For the first time in 20 years, the euro and the dollar have equalised, indicating that the market believes that the Russian invasion of Ukraine will cause a severe downturn in the European economy. Currently, 1 euro is equal to 1 US dollar. With the change, European businesses and consumers will pay more for the goods and services they import while seeing an immediate decrease in the price of European exports on global markets.
Since early February, when it was worth over $1.13, the value of the euro has fallen dramatically. Fear that Russia, the primary energy supplier for the EU, will entirely cut off gas deliveries in response to Western sanctions has caused the slump to pick up speed in recent weeks.
So far, 12 European Union nations have experienced a whole or partial decrease in Russian gas. For a scheduled 10-day maintenance, supplies from the Nord Stream 1 pipeline were suspended earlier this week. It is unknown whether the Kremlin will order the suspension to continue through that date and last indefinitely.
“Let’s prepare for a total cut-off of Russian gas. “This is now the most likely option,” Bruno Le Maire, France’s finance minister, has said.
The euro will be closely watched to see if it manages to surpass the value of the US dollar. When the euro was valued at $0.99 in November 2002, this occurrence occurred last.
However, Russia’s all-out assault on Ukraine has turned the tables and severely hurt the economy of the EU. Gas prices have reached record highs as a result of the invasion’s disruption of the energy markets.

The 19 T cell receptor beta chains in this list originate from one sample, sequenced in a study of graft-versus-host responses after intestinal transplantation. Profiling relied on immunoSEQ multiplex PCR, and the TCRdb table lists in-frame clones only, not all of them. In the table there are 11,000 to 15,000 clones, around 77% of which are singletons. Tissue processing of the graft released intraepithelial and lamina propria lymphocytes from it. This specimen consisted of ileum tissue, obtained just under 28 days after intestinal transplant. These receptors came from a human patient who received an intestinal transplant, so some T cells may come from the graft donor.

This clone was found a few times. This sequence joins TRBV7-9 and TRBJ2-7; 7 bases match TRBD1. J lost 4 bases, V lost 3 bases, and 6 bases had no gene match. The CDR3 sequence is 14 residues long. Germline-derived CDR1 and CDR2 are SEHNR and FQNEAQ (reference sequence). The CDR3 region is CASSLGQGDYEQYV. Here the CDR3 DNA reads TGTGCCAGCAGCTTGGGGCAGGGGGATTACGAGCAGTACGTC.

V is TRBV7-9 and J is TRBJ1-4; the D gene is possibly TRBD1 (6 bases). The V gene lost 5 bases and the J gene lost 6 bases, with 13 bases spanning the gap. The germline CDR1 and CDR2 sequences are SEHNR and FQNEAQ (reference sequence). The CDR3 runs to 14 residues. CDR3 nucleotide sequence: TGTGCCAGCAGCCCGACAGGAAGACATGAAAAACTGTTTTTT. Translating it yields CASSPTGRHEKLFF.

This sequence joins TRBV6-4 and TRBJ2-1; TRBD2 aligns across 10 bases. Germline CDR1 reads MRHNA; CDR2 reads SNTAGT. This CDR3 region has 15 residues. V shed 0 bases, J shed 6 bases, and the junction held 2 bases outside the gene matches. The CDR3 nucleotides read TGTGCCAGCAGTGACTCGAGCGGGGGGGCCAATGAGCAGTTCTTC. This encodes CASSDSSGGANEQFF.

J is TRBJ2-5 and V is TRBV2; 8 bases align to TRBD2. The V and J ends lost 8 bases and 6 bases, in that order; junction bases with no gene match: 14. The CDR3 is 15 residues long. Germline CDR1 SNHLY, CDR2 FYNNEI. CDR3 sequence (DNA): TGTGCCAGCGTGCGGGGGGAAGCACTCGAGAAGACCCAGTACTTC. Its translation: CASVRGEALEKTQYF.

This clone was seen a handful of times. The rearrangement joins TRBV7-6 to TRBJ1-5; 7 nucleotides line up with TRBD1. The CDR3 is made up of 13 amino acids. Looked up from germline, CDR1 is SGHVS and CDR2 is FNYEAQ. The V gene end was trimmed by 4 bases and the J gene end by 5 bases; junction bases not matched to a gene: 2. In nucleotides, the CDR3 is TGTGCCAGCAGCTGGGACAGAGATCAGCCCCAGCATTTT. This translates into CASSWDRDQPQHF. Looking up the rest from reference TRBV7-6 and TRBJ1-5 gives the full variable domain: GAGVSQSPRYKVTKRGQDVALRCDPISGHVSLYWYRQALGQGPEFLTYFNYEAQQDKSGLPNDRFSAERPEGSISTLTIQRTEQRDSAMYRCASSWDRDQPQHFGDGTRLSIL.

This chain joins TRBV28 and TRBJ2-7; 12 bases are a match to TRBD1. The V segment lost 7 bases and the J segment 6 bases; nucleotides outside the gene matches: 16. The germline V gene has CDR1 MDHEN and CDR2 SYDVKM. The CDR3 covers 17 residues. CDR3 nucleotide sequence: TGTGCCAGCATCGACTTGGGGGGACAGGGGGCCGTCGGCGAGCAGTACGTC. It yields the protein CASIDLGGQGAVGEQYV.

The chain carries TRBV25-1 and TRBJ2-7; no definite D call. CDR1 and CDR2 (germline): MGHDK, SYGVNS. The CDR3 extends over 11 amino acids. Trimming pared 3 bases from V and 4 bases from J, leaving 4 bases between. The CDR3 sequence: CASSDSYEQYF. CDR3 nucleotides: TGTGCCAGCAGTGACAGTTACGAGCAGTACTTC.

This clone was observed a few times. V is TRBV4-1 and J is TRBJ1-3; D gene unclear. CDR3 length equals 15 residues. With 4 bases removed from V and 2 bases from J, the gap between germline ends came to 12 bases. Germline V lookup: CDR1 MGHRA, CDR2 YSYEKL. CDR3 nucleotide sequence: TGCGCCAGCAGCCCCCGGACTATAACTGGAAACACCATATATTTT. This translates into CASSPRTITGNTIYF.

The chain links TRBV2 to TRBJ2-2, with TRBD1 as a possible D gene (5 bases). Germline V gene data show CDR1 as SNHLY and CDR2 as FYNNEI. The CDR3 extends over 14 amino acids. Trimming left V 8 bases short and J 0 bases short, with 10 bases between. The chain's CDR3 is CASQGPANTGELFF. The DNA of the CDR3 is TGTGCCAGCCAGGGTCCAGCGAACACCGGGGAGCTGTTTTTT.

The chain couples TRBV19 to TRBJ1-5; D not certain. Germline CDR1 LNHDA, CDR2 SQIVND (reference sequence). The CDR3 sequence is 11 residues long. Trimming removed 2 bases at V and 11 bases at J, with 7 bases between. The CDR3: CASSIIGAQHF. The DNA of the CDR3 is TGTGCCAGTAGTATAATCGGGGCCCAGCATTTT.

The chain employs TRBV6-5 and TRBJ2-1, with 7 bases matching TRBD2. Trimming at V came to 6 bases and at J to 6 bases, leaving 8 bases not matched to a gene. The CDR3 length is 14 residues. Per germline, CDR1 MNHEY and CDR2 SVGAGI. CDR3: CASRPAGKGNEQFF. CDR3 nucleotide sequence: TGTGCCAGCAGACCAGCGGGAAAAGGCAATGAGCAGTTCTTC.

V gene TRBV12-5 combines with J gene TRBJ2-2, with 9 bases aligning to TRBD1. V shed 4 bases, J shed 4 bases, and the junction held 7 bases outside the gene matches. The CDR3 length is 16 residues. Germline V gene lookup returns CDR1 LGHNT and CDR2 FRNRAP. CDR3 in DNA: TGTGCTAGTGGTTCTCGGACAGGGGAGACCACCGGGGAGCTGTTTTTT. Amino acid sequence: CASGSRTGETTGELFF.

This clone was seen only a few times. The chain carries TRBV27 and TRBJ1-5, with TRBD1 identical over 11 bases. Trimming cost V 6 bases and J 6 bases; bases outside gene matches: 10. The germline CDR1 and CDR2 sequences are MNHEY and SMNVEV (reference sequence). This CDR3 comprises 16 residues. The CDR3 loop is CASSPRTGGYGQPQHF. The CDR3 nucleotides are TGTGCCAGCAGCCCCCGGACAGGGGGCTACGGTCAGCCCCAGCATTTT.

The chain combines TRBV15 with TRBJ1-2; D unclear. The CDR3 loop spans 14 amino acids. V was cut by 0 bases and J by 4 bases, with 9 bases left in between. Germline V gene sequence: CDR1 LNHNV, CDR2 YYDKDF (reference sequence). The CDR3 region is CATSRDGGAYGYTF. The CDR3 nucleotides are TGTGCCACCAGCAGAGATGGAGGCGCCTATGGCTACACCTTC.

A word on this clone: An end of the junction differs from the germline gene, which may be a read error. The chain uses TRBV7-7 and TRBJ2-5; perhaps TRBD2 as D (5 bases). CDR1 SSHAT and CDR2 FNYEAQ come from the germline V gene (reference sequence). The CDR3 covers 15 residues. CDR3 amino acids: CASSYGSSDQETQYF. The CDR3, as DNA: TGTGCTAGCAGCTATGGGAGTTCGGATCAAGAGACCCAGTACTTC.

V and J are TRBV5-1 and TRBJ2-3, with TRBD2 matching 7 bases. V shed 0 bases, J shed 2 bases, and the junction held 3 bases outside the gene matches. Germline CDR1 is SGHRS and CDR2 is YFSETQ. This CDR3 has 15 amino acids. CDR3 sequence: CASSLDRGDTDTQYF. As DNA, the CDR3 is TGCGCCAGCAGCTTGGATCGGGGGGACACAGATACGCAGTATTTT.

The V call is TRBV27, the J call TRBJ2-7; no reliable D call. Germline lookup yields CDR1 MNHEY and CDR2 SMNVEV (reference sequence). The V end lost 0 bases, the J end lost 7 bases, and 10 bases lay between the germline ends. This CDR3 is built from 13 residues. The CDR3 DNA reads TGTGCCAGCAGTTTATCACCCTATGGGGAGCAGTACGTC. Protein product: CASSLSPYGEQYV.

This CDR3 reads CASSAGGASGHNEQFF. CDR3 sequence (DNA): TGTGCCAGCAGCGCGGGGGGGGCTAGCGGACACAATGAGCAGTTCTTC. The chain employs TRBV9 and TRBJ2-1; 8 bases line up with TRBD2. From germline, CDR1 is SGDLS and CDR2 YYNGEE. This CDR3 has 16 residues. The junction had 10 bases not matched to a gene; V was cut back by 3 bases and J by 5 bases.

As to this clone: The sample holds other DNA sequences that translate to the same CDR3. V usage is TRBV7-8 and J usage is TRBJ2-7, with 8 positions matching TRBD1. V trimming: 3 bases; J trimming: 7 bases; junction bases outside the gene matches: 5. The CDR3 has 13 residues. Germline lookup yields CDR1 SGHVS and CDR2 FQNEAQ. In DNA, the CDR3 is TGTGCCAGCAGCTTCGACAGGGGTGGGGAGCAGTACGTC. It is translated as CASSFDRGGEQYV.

The unexpected shock has resulted in both a steady slowdown in economic activity and record-breaking inflation throughout the eurozone, with a total of 8.6 percent in June.
The spectre of stagflation, a perilous concoction that stunts growth while keeping things prohibitively expensive for both consumers and businesses, has returned as a result of the interaction of the two causes.
The European Central Bank has already increased interest rates in an effort to rein in inflation, and it plans to do so in the future as things get worse.
As Croatia completes the process of joining the eurozone and becomes the 20th EU member state to adopt the common currency, the euro and the dollar have reached parity. The European Commission is expected to announce a new downward revision to its updated economic outlook on Thursday.
Brussels has purposefully refrained from issuing any definitive predictions about an impending recession for the time being and is still optimistic that the eurozone will be strong enough to withstand the disruption caused by the conflict in Ukraine and the energy issue.
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